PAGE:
President Joe Biden on Thursday kicked off a virtual climate summit attended by 40 other world leaders by announcing an ambitious cut in greenhouse gas emissions as he looks to put the US back at the center of the global effort to address the climate crisis and curb carbon emissions.
At the White House summit, which is taking place on Thursday and Friday, Biden committed the United States to reducing its greenhouse gas emissions by 50%-52% below its 2005 emissions levels by 2030. While the goals are a part of the Paris climate agreement that Biden rejoined upon taking office, they are non-binding and the administration has not rolled out a plan on how the US will meet them. Officials said Biden and his team arrived at the final number in a meeting at the White House on Wednesday morning.
In an address opening the summit, Biden laid out his vision for a greener economy in which climate change is taken seriously across all sectors and results in more jobs for the blue-collar workers he has focused on throughout his career.
“That’s where we’re headed as a nation, and that’s what we can do if we take action to build an economy that’s not only more prosperous but healthier, fairer and cleaner for the entire planet,” Biden said.
“These steps will set America’s economy to net-zero emissions by no later than 2050,” he added.
Biden called on the world leaders gathered at the summit, particularly those who represent the world’s largest economies, to take action within their own countries to curb emissions.
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“No nation can solve this crisis on our own,” Biden said. “We have to step up,” he added.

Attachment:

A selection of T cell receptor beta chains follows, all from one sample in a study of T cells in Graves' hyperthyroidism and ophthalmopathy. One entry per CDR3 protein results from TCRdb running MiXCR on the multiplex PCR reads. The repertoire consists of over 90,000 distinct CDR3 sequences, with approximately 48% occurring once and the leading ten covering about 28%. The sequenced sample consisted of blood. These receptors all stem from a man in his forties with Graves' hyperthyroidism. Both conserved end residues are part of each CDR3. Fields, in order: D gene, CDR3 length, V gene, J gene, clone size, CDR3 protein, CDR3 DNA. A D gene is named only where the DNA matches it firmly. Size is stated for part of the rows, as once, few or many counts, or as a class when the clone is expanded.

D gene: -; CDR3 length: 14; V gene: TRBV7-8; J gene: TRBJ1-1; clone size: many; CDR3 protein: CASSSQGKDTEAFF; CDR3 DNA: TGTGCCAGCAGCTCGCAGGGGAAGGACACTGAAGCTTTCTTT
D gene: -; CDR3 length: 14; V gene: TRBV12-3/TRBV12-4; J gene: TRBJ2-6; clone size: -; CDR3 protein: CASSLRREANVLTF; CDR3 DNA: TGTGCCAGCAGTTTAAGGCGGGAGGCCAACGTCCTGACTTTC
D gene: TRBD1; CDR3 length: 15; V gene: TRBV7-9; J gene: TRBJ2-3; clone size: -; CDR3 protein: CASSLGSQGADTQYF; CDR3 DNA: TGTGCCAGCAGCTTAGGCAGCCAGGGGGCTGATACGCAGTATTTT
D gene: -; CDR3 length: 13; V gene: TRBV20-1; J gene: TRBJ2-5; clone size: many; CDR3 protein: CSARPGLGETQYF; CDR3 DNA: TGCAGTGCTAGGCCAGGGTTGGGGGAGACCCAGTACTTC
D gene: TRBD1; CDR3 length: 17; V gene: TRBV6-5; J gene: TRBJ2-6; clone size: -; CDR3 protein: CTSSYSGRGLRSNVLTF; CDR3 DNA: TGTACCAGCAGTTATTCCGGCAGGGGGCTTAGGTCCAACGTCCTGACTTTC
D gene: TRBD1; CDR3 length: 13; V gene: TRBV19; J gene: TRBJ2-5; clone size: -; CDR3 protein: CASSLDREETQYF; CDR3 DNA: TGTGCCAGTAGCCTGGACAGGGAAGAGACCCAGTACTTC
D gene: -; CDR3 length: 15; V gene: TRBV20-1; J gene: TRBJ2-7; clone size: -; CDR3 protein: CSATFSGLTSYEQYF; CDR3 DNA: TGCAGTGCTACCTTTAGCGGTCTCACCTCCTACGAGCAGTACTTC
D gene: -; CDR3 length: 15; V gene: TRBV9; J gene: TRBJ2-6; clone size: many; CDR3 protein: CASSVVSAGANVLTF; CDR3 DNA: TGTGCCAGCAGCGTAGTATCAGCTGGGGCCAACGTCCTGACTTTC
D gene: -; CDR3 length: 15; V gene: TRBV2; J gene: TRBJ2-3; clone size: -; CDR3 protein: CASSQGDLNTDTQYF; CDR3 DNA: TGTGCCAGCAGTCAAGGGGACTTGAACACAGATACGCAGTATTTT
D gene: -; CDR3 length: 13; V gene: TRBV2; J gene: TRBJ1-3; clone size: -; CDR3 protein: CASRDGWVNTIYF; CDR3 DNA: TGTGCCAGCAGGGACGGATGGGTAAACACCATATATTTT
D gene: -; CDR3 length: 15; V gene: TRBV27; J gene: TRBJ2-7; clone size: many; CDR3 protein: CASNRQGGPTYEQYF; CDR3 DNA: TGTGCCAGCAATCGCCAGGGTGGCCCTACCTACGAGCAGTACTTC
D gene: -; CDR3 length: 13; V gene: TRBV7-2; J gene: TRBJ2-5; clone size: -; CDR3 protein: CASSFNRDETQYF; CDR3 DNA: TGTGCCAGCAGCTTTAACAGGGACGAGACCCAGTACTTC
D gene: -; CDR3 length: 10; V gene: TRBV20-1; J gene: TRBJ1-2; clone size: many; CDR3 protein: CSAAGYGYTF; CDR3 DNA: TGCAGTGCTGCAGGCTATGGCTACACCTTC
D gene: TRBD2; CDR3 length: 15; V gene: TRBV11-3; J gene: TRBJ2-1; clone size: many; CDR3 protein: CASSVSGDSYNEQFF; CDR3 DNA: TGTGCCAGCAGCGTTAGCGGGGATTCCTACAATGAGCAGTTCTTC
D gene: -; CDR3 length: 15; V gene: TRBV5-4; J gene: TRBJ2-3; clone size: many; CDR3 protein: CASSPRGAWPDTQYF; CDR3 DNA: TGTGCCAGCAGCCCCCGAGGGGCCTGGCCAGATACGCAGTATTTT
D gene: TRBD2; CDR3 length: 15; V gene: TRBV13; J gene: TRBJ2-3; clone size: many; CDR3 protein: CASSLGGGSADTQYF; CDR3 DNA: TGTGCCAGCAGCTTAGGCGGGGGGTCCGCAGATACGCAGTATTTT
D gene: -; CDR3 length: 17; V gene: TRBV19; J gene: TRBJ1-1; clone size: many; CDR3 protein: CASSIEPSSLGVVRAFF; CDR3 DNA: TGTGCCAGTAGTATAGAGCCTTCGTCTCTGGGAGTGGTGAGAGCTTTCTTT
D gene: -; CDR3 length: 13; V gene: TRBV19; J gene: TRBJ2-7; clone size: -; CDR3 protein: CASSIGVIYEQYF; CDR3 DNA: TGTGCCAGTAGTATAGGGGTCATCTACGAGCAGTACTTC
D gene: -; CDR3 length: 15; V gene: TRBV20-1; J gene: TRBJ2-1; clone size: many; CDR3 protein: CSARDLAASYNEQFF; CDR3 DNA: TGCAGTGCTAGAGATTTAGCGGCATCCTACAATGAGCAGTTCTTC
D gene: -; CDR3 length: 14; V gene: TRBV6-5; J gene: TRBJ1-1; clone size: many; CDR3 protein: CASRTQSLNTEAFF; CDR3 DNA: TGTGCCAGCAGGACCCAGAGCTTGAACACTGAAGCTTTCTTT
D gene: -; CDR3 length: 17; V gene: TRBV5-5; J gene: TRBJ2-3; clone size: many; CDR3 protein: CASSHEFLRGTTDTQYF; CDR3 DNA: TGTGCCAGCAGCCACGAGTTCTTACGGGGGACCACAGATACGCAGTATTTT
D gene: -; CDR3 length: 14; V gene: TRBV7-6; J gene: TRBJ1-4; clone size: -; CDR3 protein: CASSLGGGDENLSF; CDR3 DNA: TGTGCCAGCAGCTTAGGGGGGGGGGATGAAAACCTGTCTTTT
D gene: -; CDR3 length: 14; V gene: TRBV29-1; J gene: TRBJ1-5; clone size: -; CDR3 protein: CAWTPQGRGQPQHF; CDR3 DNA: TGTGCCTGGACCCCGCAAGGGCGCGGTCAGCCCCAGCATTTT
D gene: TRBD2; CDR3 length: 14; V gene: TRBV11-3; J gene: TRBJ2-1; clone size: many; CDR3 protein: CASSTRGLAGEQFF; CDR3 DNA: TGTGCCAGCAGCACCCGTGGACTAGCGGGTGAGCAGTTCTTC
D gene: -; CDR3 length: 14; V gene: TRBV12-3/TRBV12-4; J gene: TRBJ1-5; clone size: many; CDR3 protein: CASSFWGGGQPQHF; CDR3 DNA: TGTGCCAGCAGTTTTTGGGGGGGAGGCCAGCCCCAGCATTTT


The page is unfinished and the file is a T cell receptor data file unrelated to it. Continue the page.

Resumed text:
Vice President Kamala Harris, who introduced Biden at the start of the summit, pointed to the extreme weather the US has been battered by in recent years, including the wildfires in her home state of California.
“As a global community, it is imperative that we act quickly and together to confront this crisis and this will require innovation and collaboration around the world,” the vice president said.
The Biden administration’s target to cut emissions was struck after lengthy consultations with government agencies, scientists, industry representatives, governors, mayors and environmental researchers. The move underscores the President’s commitment to addressing the climate crisis and follows on his pledge to work with other countries to find joint solutions to global issues.
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When then-President Barack Obama first joined the Paris climate agreement in 2015, he pledged to cut emissions by a range — 26% to 28% — by 2025, making the new 50%-52% cut a major jump. A second official said the higher target would give the US “significant leverage” in convincing other countries to raise their ambitions ahead of a climate summit in Glasgow later this year.
What the President will not unveil, at least right now, is a specific road map for how the United States will reach those targets, which are being described as “economy-wide.” Officials described “multiple pathways” for the US to arrive at the goal, and said the President’s climate task force would release sector-by-sector recommendations later this year on achieving the necessary cuts.
Biden sought to make the case that taking steps to address the climate crisis would make economies more resilient and competitive.
“When people talk about climate, I think jobs,” Biden said. “Within our climate response lies an extraordinary engine of job creation and economic opportunity ready to be fired up.”